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Fred Wilpon, David Einhorn, the Astros and Jose Reyes

David Einhorn, left, and Fred Wilpon take in

David Einhorn, left, and Fred Wilpon take in batting practice from behind the cage. (Aug. 6, 2011) Photo Credit: David Pokress

Greetings from Cooperstown, where I haven't been since...less than a month ago. It's a little quieter now, compared to induction weekend. For one thing, there isn't a security guard stationed at the entrance to the Otesaga

Maybe there should be, though. When you think about it, there's got to be more collective wealth, easily, in 30 team owners than there were in 50 Hall of Fame players.

Anywho, I spent the day focusing on Fred Wilpon, both speaking to him and to others about him and the Mets, and the court decision from yesterday that seems to assure, barring a successful appeal, that the Wilpons and Saul Katz will owe Madoff trustee Irving Picard $300 million in "fictitious profits."

Wilpon politely declined comment on anything and everything connected to this. "No questions, no answers," he told me and Eric Fisher of the Sports Business Journal. "I’m sorry, guys. I know it’s your job."

One person in the loop told me that this loss was "expected," that the real battle - sensibly - will come over the other $700 million that Picard wants as payment for Picard's belief that the Wilpons and Katz should have known of Madoff's crime. Nevertheless, as another person here put it, "It's still a huge disappointment for them. You hope you can find a way to beat the whole thing."

If you read Wilpon's interview with Sports Illustrated's Tom Verducci  that was published in May, you'll see that Wilpon indicates he doesn't think the lawsuit will cause him to lose the team because no one thinks the $700 million payment is realistic. That could be interpreted, in conjunction with my first source, as a concession that the first $300 million probably couldn't be recovered.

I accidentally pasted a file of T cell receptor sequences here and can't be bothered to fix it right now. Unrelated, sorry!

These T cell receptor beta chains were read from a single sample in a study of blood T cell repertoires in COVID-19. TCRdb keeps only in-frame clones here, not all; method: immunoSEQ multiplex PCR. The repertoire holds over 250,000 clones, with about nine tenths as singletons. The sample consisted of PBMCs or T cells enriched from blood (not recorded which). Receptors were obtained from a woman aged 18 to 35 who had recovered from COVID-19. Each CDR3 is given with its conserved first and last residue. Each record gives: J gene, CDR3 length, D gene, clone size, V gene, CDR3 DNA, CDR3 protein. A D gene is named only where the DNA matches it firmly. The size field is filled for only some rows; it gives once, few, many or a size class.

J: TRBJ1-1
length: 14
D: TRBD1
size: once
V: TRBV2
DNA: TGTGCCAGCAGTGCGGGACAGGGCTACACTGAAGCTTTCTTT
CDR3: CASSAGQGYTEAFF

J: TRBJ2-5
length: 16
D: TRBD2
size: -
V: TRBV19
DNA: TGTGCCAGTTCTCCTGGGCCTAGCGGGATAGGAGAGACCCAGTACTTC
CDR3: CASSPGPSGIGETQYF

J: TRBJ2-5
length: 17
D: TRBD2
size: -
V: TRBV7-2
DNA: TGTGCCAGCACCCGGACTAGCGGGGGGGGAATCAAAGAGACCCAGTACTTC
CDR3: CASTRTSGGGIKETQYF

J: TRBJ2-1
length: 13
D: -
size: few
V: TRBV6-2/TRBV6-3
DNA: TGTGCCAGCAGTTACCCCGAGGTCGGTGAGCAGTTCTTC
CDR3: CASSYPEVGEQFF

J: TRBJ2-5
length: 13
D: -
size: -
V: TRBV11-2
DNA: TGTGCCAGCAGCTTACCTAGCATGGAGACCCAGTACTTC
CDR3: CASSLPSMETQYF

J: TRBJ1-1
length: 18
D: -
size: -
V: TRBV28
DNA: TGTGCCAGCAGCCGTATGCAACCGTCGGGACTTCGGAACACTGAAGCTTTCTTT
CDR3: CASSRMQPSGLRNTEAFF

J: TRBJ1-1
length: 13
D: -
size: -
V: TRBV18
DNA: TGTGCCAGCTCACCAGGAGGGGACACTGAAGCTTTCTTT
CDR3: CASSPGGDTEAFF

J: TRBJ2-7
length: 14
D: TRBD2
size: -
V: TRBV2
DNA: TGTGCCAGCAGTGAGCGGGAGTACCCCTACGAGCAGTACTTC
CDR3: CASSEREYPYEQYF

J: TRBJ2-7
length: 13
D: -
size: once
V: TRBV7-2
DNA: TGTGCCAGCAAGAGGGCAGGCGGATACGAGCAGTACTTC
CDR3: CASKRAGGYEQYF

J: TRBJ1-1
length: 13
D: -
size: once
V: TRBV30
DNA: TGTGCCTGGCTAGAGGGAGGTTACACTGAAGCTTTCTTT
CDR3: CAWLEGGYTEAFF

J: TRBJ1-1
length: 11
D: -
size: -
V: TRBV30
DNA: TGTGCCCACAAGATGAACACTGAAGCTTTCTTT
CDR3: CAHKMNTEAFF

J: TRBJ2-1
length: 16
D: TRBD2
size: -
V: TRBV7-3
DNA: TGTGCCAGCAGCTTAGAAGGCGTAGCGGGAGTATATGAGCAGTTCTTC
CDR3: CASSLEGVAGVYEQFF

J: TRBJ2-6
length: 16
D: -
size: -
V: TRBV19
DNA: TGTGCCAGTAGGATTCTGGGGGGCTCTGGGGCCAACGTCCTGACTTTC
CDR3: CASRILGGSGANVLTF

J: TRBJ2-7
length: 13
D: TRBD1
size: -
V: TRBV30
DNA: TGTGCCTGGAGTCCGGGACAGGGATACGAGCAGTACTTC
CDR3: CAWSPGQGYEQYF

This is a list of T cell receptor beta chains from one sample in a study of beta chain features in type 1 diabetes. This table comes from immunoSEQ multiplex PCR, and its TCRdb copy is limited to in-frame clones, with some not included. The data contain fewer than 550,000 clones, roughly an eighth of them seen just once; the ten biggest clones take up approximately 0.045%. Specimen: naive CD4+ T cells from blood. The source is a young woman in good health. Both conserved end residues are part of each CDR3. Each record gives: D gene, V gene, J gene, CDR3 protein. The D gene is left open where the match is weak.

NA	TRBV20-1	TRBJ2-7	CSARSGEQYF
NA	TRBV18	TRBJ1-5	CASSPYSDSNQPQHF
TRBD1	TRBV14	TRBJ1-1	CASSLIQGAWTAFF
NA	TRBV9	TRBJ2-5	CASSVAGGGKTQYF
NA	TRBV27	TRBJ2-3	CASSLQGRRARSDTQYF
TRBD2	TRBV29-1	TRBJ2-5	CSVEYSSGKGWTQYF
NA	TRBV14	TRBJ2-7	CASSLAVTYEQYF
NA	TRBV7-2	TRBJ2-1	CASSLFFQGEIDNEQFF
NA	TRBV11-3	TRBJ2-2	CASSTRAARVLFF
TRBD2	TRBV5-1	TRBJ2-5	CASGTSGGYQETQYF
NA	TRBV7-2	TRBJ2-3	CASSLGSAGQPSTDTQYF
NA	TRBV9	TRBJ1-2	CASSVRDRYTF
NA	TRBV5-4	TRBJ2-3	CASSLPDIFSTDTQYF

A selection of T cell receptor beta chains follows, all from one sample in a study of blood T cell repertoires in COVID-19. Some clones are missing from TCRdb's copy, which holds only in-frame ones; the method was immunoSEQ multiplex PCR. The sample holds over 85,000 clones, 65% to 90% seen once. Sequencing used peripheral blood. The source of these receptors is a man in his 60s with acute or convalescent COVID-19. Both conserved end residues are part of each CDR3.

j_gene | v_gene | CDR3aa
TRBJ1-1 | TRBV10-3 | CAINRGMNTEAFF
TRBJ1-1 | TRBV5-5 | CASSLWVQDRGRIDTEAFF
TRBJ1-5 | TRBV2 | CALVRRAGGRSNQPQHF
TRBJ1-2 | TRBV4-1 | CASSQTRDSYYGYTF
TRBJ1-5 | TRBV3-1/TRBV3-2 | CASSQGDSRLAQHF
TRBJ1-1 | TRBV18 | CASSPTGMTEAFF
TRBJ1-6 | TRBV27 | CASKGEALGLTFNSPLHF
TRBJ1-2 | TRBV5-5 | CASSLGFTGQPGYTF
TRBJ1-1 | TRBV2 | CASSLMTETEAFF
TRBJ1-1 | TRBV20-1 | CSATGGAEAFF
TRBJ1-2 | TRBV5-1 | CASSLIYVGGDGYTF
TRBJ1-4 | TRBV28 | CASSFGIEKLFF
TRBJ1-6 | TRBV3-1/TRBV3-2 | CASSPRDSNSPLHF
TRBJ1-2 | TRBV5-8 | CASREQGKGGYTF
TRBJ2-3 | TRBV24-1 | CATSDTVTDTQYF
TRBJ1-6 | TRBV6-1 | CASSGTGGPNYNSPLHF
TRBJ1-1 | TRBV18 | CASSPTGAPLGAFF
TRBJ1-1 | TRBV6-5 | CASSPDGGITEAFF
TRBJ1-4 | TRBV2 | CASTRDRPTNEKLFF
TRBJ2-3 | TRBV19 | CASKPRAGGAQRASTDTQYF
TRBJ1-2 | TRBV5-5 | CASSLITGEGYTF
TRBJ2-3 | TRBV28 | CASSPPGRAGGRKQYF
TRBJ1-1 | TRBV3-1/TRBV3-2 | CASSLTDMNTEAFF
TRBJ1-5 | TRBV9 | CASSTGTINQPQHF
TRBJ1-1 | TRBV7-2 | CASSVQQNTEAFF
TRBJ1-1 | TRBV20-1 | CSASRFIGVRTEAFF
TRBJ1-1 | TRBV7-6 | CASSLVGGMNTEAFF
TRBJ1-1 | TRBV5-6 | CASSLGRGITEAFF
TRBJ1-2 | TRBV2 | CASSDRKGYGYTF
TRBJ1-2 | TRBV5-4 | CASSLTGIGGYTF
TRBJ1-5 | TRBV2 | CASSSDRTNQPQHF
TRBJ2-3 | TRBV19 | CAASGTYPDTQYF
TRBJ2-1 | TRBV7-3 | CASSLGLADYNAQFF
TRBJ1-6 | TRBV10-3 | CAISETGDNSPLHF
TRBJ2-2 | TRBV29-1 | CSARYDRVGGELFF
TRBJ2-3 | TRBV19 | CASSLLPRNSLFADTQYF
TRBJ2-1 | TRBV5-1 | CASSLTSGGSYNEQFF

In any case, while the $300 million loss raises questions about the Wilpons' and Katz's viability moving forward, there's every belief that it won't impact the owners' negotiations to sell about 33 percent of the team to David Einhorn. To the contrary, the arrangement should be finalized very soon. Possibly tomorrow, even, although - to be clear - quite possibly not tomorrow. But soon.

--Steve Greenberg, the broker (and son of Hank Greenberg) who hooked up the Wilpons and Katz with Einhorn, looked very busy here today, hustling from meeting to meeting. But his concern wasn't the Mets. Rather, Greenberg was dealing with the Astros, whose sale to Jim Crane has been delayed to the point where it won't be approved at these meetings.

Greenberg didn't look happy, and when the handful (literally - there are five of us) of reporters here asked current Astros owner Drayton McLane what was going on, he smiled and said, "Ask Bud."

Bud Selig wasn't talking, though. As is customary, he reserves all comment until the end of the meetings, which will be tomorrow.

--Speaking of the Astros, and tangentially related to the above issue, one person in the loop expects them to transfer to the AL West by next season. More dramatic realignment has been discussed, but the Astros shift is most likely, and probably the only move.

--Joe Torre is here. This is part of his gig. It's wacky that the MLB vice president of baseball operations is recognized by more people in the lobby than is anyone else, but that's what happens when the former championship Yankees manager takes an office job.

And new baseball historian John Thorn will formally introduce himself to the owners tomorrow morning.

--Finally, we'll discuss this more a few days from now, but what the heck: A person here proactively mentioned something I've heard from other baseball people recently: "Why in the world didn't the Mets trade Jose Reyes?" In retrospect, it does seem increasingly silly.

--Have a good night. My apologies, but I'm stil struggling to call up comments on these entries.


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